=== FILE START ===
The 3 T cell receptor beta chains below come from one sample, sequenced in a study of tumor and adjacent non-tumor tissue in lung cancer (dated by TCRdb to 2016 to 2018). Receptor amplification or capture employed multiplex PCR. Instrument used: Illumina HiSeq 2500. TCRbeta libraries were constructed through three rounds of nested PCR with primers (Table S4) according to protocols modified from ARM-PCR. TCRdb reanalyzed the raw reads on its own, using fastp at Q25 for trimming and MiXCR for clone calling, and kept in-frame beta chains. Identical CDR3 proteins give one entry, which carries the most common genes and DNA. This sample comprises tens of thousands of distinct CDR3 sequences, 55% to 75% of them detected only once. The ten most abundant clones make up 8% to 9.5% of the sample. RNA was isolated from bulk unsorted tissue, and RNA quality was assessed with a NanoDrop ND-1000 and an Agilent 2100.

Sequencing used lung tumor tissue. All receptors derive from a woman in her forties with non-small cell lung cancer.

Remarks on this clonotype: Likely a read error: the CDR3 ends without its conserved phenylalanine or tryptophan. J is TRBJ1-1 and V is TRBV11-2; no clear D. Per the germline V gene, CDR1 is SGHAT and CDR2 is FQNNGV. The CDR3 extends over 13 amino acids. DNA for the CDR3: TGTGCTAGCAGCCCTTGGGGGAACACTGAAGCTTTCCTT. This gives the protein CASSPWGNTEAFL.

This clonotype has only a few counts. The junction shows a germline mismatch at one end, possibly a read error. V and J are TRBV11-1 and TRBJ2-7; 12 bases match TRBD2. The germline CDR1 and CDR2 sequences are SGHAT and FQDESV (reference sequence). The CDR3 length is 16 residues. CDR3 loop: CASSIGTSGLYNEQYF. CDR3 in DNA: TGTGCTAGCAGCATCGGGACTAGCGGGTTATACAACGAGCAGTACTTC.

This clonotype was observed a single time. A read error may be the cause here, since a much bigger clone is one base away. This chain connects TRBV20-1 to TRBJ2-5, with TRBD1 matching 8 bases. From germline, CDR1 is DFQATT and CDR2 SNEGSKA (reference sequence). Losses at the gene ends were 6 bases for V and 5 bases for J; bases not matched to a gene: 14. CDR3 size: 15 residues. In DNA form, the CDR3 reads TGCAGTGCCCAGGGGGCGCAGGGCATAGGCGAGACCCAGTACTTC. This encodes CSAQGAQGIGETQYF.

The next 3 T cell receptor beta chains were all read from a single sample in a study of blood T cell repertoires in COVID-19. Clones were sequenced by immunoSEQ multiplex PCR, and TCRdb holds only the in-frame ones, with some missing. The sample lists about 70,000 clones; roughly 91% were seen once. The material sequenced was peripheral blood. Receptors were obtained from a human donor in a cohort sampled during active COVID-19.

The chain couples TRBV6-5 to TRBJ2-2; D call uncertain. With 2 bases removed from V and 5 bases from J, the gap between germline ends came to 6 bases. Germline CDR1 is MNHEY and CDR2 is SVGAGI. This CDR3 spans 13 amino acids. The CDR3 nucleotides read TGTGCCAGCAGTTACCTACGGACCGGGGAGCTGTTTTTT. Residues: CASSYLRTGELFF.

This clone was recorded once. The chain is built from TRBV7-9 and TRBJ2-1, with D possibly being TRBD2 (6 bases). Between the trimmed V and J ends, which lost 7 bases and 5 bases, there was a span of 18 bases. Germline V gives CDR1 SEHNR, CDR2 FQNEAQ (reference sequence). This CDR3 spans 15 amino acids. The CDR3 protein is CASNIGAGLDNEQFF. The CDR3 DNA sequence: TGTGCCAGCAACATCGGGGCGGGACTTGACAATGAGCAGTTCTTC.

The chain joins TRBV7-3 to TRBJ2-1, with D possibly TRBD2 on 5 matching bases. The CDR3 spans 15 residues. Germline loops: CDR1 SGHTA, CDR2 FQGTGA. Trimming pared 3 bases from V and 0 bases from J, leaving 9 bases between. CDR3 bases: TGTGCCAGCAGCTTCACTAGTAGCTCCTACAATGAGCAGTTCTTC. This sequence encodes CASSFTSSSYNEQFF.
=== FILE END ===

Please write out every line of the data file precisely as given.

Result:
The 3 T cell receptor beta chains below come from one sample, sequenced in a study of tumor and adjacent non-tumor tissue in lung cancer (dated by TCRdb to 2016 to 2018). Receptor amplification or capture employed multiplex PCR. Instrument used: Illumina HiSeq 2500. TCRbeta libraries were constructed through three rounds of nested PCR with primers (Table S4) according to protocols modified from ARM-PCR. TCRdb reanalyzed the raw reads on its own, using fastp at Q25 for trimming and MiXCR for clone calling, and kept in-frame beta chains. Identical CDR3 proteins give one entry, which carries the most common genes and DNA. This sample comprises tens of thousands of distinct CDR3 sequences, 55% to 75% of them detected only once. The ten most abundant clones make up 8% to 9.5% of the sample. RNA was isolated from bulk unsorted tissue, and RNA quality was assessed with a NanoDrop ND-1000 and an Agilent 2100.

Sequencing used lung tumor tissue. All receptors derive from a woman in her forties with non-small cell lung cancer.

Remarks on this clonotype: Likely a read error: the CDR3 ends without its conserved phenylalanine or tryptophan. J is TRBJ1-1 and V is TRBV11-2; no clear D. Per the germline V gene, CDR1 is SGHAT and CDR2 is FQNNGV. The CDR3 extends over 13 amino acids. DNA for the CDR3: TGTGCTAGCAGCCCTTGGGGGAACACTGAAGCTTTCCTT. This gives the protein CASSPWGNTEAFL.

This clonotype has only a few counts. The junction shows a germline mismatch at one end, possibly a read error. V and J are TRBV11-1 and TRBJ2-7; 12 bases match TRBD2. The germline CDR1 and CDR2 sequences are SGHAT and FQDESV (reference sequence). The CDR3 length is 16 residues. CDR3 loop: CASSIGTSGLYNEQYF. CDR3 in DNA: TGTGCTAGCAGCATCGGGACTAGCGGGTTATACAACGAGCAGTACTTC.

This clonotype was observed a single time. A read error may be the cause here, since a much bigger clone is one base away. This chain connects TRBV20-1 to TRBJ2-5, with TRBD1 matching 8 bases. From germline, CDR1 is DFQATT and CDR2 SNEGSKA (reference sequence). Losses at the gene ends were 6 bases for V and 5 bases for J; bases not matched to a gene: 14. CDR3 size: 15 residues. In DNA form, the CDR3 reads TGCAGTGCCCAGGGGGCGCAGGGCATAGGCGAGACCCAGTACTTC. This encodes CSAQGAQGIGETQYF.

The next 3 T cell receptor beta chains were all read from a single sample in a study of blood T cell repertoires in COVID-19. Clones were sequenced by immunoSEQ multiplex PCR, and TCRdb holds only the in-frame ones, with some missing. The sample lists about 70,000 clones; roughly 91% were seen once. The material sequenced was peripheral blood. Receptors were obtained from a human donor in a cohort sampled during active COVID-19.

The chain couples TRBV6-5 to TRBJ2-2; D call uncertain. With 2 bases removed from V and 5 bases from J, the gap between germline ends came to 6 bases. Germline CDR1 is MNHEY and CDR2 is SVGAGI. This CDR3 spans 13 amino acids. The CDR3 nucleotides read TGTGCCAGCAGTTACCTACGGACCGGGGAGCTGTTTTTT. Residues: CASSYLRTGELFF.

This clone was recorded once. The chain is built from TRBV7-9 and TRBJ2-1, with D possibly being TRBD2 (6 bases). Between the trimmed V and J ends, which lost 7 bases and 5 bases, there was a span of 18 bases. Germline V gives CDR1 SEHNR, CDR2 FQNEAQ (reference sequence). This CDR3 spans 15 amino acids. The CDR3 protein is CASNIGAGLDNEQFF. The CDR3 DNA sequence: TGTGCCAGCAACATCGGGGCGGGACTTGACAATGAGCAGTTCTTC.

The chain joins TRBV7-3 to TRBJ2-1, with D possibly TRBD2 on 5 matching bases. The CDR3 spans 15 residues. Germline loops: CDR1 SGHTA, CDR2 FQGTGA. Trimming pared 3 bases from V and 0 bases from J, leaving 9 bases between. CDR3 bases: TGTGCCAGCAGCTTCACTAGTAGCTCCTACAATGAGCAGTTCTTC. This sequence encodes CASSFTSSSYNEQFF.